ACTA, critics say, is being negotiated under unduly strict conditions, and threatens radical changes in US law. Canadian activist Cory Doctorow makes the stunning claim that if ACTA is enacted, "it will be impossible to run a service like Flickr or YouTube or Blogger." Techdirt, never one to let facts get in the way of an opportunity to bash copyright owners, says that "claims by US trade reps that ACTA did not represent any kind of major change in copyright law, and thus didn't require public scrutiny, are nothing more than a myth" and asserts (without citation) that ACTA "wouldn't include current DMCA-style safe harbors."
Much of the recent attention has been the result of a leaked September 30 EU memo that is, as aptly described by Ars Technica's Nate Anderson, "a written account of an oral report on a draft document that was itself still being altered." As Anderson points out, the actual language of the EU memo bears virtually no resemblance to the hysterical claims by ACTA critics. Nowhere does the memo say that ACTA will impose a French-style three-strikes law on signatory nations. It merely says that "ACTA members have to provide for third-party liability" and must provide "Safe-harbours for liability regarding ISPs, based on Section 512 of the Digital Millennium Copyright Act (DMCA)." Third-party liability (e.g., contributory and vicarious infringement) and the DMCA Section 512 safe harbors are of course existing features of US copyright law, and nothing I've seen indicates that ACTA would change US law in the slightest. (Techdirt's claim that ACTA (or at least the draft described in the EU memo) "wouldn't include current DMCA-style safe harbors" is thus flatly contradicted by the memo.) It's also worth noting that Section 512(i)(1)(A) of the DMCA already provides that, to stay within any of the four safe harbors from infringement claims, ISPs or UGC sites (e.g., YouTube) must "terminat[e] repeat infringers" in "appropriate circumstances."
Moreover, the EU memo says that the Internet provisions are "inspired" by TRIPS and existing US agreements with South Korea and Jordan. In other words, ACTA will likely closely resemble agreements to which the US is already a party -- again, no change from the current state of affairs. And furthermore, ACTA is an "executive agreement" as opposed to a treaty, and thus does not require Senate approval. I'm not an expert in this area, but it's my understanding that an executive agreement cannot by itself alter existing US law. So the notion that ACTA will impose a mandatory three-strikes requirement or repeal the DMCA safe harbors isn't just false; it's a legal impossibility.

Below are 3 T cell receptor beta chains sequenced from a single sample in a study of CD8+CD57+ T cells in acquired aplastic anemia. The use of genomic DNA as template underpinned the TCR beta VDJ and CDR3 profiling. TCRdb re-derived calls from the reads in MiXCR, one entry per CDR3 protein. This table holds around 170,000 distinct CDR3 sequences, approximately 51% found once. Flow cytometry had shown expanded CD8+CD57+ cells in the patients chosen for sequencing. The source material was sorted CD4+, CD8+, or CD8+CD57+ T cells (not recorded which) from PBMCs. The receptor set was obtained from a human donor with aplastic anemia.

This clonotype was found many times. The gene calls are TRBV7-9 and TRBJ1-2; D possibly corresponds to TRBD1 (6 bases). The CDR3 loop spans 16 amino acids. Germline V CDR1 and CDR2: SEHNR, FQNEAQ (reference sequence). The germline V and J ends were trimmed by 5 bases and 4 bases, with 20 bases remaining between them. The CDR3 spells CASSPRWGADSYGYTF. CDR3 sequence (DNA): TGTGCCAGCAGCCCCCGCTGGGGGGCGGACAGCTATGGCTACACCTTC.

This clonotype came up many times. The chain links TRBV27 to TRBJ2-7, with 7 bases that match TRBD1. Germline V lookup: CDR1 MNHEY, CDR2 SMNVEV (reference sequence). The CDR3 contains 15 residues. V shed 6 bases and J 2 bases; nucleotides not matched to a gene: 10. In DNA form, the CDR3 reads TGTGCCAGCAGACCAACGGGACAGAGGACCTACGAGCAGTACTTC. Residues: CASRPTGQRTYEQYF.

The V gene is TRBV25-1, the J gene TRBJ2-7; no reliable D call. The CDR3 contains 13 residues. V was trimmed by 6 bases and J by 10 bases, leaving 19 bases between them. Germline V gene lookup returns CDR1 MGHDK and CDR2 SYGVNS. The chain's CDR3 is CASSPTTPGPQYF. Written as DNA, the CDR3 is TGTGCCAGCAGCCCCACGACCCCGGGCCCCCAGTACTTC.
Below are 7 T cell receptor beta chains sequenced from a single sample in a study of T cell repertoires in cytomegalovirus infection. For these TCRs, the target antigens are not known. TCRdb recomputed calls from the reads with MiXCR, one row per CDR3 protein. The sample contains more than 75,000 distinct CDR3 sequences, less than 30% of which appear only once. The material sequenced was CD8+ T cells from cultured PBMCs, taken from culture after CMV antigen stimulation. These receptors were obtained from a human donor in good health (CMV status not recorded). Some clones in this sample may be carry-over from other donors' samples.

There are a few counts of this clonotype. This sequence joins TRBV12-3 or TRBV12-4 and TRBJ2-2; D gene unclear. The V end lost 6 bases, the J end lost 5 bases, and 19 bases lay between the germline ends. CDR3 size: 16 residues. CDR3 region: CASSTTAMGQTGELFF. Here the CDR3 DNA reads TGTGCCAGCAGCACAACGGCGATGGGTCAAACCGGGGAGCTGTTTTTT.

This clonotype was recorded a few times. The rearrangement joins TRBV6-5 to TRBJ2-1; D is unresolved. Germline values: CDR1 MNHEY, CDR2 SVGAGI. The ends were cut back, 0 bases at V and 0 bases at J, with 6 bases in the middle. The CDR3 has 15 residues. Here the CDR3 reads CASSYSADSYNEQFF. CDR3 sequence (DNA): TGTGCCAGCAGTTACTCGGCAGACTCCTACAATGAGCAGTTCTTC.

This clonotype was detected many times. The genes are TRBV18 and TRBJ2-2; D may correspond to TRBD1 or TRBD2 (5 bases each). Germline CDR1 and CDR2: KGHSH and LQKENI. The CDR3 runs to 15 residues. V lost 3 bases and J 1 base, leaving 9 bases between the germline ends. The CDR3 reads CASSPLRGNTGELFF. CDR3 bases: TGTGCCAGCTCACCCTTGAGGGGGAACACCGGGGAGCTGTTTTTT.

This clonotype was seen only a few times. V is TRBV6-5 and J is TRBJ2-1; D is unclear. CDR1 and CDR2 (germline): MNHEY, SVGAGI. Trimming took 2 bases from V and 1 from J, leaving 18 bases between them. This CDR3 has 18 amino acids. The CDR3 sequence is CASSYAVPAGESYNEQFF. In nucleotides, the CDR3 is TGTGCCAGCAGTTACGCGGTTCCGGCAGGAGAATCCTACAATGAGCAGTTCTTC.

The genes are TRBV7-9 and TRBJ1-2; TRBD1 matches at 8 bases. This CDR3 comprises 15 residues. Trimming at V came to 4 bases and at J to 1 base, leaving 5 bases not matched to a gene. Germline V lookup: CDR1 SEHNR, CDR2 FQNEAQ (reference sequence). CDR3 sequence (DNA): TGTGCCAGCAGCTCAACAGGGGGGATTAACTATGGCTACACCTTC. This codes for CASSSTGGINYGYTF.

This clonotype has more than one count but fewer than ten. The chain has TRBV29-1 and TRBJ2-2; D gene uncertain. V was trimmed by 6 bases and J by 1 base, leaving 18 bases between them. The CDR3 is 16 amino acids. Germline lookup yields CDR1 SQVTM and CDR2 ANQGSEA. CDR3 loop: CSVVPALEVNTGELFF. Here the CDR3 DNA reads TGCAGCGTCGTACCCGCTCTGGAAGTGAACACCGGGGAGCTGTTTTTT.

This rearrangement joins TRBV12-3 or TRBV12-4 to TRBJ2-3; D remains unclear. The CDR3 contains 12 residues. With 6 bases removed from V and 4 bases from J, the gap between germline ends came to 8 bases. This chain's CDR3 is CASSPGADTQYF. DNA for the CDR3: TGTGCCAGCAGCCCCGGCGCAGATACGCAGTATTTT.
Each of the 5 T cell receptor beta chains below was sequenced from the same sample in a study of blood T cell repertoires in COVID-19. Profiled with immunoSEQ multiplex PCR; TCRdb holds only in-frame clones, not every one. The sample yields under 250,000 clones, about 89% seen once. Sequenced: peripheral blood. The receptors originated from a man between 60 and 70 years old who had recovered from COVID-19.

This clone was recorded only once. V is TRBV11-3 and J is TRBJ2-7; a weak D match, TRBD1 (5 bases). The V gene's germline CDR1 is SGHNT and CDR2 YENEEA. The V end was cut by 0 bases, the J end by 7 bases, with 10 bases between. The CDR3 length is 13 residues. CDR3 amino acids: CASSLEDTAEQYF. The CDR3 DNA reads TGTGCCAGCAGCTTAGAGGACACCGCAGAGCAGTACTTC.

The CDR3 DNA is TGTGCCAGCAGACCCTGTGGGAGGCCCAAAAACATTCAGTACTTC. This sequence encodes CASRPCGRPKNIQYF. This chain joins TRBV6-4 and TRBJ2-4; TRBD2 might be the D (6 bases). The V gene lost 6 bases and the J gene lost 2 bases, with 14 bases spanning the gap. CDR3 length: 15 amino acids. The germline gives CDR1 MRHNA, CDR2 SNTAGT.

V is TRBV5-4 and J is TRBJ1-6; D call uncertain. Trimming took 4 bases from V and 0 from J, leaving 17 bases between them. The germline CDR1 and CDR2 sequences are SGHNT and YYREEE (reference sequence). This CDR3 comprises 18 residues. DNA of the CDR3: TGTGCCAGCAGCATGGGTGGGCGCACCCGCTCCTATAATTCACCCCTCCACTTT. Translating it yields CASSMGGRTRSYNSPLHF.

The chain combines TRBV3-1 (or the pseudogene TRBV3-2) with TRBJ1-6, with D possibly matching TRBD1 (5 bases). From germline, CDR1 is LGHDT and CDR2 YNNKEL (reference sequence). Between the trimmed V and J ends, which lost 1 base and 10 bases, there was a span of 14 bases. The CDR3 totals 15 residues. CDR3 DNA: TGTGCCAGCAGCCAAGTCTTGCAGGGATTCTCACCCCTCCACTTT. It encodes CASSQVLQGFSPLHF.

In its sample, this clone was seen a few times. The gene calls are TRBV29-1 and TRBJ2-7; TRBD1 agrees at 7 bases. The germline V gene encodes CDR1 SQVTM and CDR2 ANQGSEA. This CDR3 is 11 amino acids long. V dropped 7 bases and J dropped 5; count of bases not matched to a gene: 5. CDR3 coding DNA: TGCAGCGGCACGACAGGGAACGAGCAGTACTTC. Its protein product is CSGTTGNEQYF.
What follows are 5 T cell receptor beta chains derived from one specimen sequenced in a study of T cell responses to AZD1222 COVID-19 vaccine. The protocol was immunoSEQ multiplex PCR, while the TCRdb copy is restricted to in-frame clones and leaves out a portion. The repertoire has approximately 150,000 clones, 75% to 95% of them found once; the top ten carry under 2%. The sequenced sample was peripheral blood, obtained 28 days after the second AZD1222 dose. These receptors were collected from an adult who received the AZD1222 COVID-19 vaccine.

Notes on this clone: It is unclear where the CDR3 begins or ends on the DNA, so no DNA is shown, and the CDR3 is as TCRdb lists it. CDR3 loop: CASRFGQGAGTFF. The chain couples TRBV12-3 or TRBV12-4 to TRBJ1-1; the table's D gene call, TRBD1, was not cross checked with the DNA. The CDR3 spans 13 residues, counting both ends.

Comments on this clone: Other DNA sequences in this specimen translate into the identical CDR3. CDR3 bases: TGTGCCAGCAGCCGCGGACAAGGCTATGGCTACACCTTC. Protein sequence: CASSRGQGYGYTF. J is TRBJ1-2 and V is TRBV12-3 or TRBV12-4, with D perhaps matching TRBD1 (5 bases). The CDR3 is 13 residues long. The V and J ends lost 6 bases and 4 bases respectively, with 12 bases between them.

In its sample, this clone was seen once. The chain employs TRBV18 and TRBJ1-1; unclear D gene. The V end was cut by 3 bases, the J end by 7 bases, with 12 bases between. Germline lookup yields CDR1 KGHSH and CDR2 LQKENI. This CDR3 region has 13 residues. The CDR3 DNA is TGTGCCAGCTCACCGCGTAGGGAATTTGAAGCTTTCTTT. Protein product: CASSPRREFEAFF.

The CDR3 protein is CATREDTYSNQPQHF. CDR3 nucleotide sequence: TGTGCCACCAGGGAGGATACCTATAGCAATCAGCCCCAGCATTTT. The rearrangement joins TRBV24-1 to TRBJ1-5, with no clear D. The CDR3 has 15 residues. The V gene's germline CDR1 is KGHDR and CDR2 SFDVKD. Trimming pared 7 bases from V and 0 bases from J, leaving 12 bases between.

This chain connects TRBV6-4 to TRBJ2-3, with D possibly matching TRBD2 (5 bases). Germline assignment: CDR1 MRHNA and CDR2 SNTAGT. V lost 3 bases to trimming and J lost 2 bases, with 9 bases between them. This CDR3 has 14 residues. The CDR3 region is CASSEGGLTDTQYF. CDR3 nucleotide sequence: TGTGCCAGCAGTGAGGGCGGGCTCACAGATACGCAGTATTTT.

Lastly, to the "secrecy" issue. It's true that ACTA negotiations don't take place in public. But from what I've learned in talking to international trade experts, this is how all similar negotiations take place; ACTA is no different. As USTR chief Ron Kirk has explained:
As is customary during negotiations among representatives of sovereign states, the negotiators agreed that they would not disclose proposals or negotiating texts to the public at large, particularly at earlier stages of the negotiation. This is done to allow participants to exchange views in confidence, facilitating the negotiation and compromise that are necessary to reach agreement on complex issues.And (subject to NDAs), USTR has made information about ACTA available to a number of outsiders, including representatives from such IP-enforcement skeptics as Google, eBay, Public Knowledge, the Consumer Electronics Association, and the Center for Democracy and Technology. I understand the arguments of those who would prefer complete transparency, but, again, it's my understanding that the level of confidentiality here is par for the course in international trade negotiations.
One thing bears repeating: there is no agreement yet; negotiations over ACTA may well last another year or more, and each round will likely produce more drafts, more revisions, and more leaks. And one thing is clear: whatever emerges from the negotiation process will not represent the radical change in US law that the more irresponsible among the ACTA critics are claiming will result.